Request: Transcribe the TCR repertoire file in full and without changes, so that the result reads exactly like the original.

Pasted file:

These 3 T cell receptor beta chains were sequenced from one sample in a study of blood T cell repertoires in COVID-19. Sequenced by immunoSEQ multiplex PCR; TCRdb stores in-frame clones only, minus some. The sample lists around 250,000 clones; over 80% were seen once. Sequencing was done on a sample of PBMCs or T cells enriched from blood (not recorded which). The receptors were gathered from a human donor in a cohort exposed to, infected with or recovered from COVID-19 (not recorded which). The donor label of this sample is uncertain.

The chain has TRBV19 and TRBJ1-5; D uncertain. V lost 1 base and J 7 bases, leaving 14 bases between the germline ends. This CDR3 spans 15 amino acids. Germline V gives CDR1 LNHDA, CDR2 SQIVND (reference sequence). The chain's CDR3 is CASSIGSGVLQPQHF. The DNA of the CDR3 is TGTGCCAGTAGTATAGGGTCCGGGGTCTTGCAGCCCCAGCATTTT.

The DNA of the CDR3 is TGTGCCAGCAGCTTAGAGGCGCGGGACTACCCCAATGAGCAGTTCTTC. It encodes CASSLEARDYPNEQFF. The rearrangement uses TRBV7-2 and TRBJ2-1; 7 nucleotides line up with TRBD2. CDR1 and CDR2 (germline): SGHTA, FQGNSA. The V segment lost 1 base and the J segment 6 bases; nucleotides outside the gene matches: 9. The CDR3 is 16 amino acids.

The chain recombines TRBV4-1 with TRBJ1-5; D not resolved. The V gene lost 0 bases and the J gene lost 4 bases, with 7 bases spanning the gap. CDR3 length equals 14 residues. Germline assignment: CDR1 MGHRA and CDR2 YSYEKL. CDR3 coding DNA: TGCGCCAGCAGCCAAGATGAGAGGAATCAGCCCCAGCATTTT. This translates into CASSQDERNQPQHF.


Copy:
These 3 T cell receptor beta chains were sequenced from one sample in a study of blood T cell repertoires in COVID-19. Sequenced by immunoSEQ multiplex PCR; TCRdb stores in-frame clones only, minus some. The sample lists around 250,000 clones; over 80% were seen once. Sequencing was done on a sample of PBMCs or T cells enriched from blood (not recorded which). The receptors were gathered from a human donor in a cohort exposed to, infected with or recovered from COVID-19 (not recorded which). The donor label of this sample is uncertain.

The chain has TRBV19 and TRBJ1-5; D uncertain. V lost 1 base and J 7 bases, leaving 14 bases between the germline ends. This CDR3 spans 15 amino acids. Germline V gives CDR1 LNHDA, CDR2 SQIVND (reference sequence). The chain's CDR3 is CASSIGSGVLQPQHF. The DNA of the CDR3 is TGTGCCAGTAGTATAGGGTCCGGGGTCTTGCAGCCCCAGCATTTT.

The DNA of the CDR3 is TGTGCCAGCAGCTTAGAGGCGCGGGACTACCCCAATGAGCAGTTCTTC. It encodes CASSLEARDYPNEQFF. The rearrangement uses TRBV7-2 and TRBJ2-1; 7 nucleotides line up with TRBD2. CDR1 and CDR2 (germline): SGHTA, FQGNSA. The V segment lost 1 base and the J segment 6 bases; nucleotides outside the gene matches: 9. The CDR3 is 16 amino acids.

The chain recombines TRBV4-1 with TRBJ1-5; D not resolved. The V gene lost 0 bases and the J gene lost 4 bases, with 7 bases spanning the gap. CDR3 length equals 14 residues. Germline assignment: CDR1 MGHRA and CDR2 YSYEKL. CDR3 coding DNA: TGCGCCAGCAGCCAAGATGAGAGGAATCAGCCCCAGCATTTT. This translates into CASSQDERNQPQHF.